Our mission is to provide a deeper understanding of the history, science, and culture of Maine’s 10,000 year old wild blueberry ecosystem. The Wild Blueberry Heritage Center strives to promote the strength of the local community, food system, and natural environment. Our vision is a thriving future for both the biodiverse ecosystem and rural communities of Maine’s wild blueberry lands.


  • Help conserve the United States’ largest wild blueberry region by…
    • promoting knowledge of the wild blueberry’s indigenous ecosystem
    • collecting, preserving, and presenting local heritage through modern technology
    • building strong relationships between agriculture, conservation, economics, and tribal traditions.


  • Support the local food economy in Downeast Maine by…
    • growing pride for the family farm
    • promoting local blueberry growers
    • nourishing aspirations for growth and sustainability within the wild blueberry industry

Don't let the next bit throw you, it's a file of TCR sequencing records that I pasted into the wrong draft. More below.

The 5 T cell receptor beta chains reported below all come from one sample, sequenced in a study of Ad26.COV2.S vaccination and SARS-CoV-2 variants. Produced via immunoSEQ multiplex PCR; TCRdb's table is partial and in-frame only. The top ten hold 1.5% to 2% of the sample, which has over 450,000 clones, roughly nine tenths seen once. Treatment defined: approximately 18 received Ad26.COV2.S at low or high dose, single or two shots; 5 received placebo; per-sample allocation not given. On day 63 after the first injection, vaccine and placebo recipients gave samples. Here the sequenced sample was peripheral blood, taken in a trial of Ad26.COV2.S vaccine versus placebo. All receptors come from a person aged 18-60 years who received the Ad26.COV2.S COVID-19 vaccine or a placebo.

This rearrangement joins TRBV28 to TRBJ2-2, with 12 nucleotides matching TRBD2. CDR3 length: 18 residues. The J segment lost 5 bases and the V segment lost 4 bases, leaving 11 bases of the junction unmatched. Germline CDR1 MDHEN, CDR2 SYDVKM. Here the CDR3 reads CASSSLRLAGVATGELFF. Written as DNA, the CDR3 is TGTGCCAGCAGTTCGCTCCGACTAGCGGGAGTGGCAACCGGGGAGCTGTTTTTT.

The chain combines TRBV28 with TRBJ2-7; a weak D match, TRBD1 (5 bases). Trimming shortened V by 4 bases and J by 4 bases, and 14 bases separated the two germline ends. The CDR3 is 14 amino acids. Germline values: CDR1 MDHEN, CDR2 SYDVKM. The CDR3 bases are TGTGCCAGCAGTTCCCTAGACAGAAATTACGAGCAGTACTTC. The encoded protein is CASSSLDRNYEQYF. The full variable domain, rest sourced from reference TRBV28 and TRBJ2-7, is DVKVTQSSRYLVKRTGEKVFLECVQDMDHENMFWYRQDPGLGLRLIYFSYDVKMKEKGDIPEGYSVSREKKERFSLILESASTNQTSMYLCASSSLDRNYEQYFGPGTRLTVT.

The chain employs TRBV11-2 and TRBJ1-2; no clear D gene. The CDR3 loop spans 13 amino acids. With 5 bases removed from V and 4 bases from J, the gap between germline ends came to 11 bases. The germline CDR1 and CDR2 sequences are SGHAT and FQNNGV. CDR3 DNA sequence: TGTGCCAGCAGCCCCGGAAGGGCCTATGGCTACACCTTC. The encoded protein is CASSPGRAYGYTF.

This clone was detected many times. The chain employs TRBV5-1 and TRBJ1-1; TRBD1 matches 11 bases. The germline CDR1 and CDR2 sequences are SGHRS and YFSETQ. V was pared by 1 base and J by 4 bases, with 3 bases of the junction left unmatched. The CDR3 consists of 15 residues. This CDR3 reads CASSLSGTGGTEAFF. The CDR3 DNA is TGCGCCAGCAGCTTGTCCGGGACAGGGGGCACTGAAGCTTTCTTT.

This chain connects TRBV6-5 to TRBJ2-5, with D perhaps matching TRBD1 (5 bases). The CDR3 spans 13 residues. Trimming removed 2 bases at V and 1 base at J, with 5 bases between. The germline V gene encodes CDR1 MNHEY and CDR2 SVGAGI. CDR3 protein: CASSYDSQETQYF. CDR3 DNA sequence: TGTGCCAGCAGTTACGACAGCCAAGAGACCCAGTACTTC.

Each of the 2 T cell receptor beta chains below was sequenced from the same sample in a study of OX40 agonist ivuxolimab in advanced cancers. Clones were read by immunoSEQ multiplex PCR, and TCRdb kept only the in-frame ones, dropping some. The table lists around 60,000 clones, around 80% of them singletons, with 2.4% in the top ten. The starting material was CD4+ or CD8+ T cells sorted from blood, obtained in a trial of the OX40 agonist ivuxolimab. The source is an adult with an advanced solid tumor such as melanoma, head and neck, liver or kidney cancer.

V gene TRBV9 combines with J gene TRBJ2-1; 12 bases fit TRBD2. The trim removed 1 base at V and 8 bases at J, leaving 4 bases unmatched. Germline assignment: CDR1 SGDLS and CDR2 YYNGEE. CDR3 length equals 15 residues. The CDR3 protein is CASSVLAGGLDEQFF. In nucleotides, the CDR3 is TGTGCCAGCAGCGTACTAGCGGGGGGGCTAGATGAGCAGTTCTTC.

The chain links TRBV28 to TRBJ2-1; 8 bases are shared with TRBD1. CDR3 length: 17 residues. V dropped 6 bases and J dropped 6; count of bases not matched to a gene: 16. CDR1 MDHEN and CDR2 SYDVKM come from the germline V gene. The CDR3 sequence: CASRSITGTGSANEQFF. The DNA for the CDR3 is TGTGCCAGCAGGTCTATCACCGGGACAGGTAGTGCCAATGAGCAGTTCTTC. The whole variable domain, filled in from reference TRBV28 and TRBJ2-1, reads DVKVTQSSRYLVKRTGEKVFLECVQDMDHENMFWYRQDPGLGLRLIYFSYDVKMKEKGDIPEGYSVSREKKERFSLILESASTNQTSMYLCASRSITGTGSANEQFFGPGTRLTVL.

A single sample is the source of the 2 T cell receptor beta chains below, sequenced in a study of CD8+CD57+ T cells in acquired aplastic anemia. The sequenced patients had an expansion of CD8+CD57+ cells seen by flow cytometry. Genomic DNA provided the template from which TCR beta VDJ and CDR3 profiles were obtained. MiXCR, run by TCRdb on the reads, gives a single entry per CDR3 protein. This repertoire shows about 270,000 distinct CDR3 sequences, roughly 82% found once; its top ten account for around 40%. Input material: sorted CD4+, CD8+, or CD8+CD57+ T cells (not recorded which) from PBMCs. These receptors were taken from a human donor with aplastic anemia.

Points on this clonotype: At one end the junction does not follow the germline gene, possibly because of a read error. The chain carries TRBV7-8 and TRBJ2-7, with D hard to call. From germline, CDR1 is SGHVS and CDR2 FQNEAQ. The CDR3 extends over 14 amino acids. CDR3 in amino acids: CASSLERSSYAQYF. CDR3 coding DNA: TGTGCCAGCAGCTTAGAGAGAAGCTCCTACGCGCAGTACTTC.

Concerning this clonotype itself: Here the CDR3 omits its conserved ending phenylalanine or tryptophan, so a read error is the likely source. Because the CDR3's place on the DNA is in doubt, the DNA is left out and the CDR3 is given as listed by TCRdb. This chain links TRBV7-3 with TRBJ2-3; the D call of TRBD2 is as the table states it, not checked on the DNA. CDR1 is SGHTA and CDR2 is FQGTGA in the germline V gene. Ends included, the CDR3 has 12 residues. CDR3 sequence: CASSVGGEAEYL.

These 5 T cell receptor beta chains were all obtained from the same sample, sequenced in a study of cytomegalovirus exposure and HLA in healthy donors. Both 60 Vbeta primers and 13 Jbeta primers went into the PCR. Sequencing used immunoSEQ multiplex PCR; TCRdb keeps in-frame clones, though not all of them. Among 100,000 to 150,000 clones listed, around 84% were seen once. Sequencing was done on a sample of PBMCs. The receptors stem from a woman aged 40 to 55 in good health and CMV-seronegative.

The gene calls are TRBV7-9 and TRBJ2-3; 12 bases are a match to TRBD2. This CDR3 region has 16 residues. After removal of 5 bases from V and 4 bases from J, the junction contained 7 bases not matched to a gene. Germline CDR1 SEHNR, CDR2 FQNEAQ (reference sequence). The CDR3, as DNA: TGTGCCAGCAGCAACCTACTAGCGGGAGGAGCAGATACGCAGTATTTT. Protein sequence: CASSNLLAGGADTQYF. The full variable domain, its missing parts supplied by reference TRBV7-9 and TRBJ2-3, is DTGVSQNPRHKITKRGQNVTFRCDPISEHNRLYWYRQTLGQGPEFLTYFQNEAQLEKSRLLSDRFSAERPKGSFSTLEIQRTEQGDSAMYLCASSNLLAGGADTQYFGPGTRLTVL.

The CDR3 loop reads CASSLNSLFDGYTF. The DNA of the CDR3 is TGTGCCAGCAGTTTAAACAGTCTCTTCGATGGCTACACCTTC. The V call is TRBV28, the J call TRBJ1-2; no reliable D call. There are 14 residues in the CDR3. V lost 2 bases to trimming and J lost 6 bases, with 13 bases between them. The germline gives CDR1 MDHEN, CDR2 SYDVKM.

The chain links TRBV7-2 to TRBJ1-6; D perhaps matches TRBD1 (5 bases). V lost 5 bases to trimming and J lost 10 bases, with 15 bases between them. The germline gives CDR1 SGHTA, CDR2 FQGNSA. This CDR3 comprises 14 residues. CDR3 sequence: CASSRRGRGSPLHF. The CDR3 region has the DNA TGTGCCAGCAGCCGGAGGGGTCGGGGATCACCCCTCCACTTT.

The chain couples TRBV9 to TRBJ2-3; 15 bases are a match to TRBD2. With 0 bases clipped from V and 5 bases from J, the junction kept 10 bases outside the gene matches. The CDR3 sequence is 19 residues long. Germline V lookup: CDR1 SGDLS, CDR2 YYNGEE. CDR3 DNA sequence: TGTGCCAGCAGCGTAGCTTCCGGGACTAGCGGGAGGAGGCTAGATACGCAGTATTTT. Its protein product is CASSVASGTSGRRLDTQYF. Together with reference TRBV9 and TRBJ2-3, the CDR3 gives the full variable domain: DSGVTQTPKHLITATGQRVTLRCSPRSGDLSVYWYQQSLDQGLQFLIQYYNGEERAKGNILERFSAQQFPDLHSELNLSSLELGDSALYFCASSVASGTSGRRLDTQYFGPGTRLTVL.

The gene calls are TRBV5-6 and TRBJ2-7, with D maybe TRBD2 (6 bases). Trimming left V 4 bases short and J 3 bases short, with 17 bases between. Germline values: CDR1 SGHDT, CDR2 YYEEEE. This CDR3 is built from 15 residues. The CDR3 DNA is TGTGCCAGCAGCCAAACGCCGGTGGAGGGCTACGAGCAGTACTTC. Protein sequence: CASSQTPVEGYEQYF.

• Create learning opportunities for locals and tourists alike by…
    • cultivating a community-based heritage center that educates visitors about the wild blueberry’s unique ecosystem and history
    • developing an accessible virtual museum that reaches a global audience
    • offering educational programming to the community year-round



Wild blueberry growers Del & Marie Emerson of Downeast Maine have dedicated their lives to the prosperity of the wild blueberry industry and its small farms. In celebration of the wild blueberry, the Emersons built a building and business known as Wild Blueberry Land that served the rural area as a landmark tourist attraction from 2001-2022.

Founded in 2016 by Marie Emerson with community help and a concern for the future of the wild blueberry industry, the nonprofit 501c(3) Wild Blueberry Heritage Center’s mission is to provide a deeper understanding of the rich history, science, and culture of the wild blueberry’s indigenous ecosystem. In 2023, the Wild Blueberry Heritage Center assumed stewardship of the beloved “blueberry dome” in Columbia Falls, Maine with the hopes of promoting prosperity for both the biodiverse ecosystem and small growers of Maine’s wild blueberry lands through public education and community-based programming.



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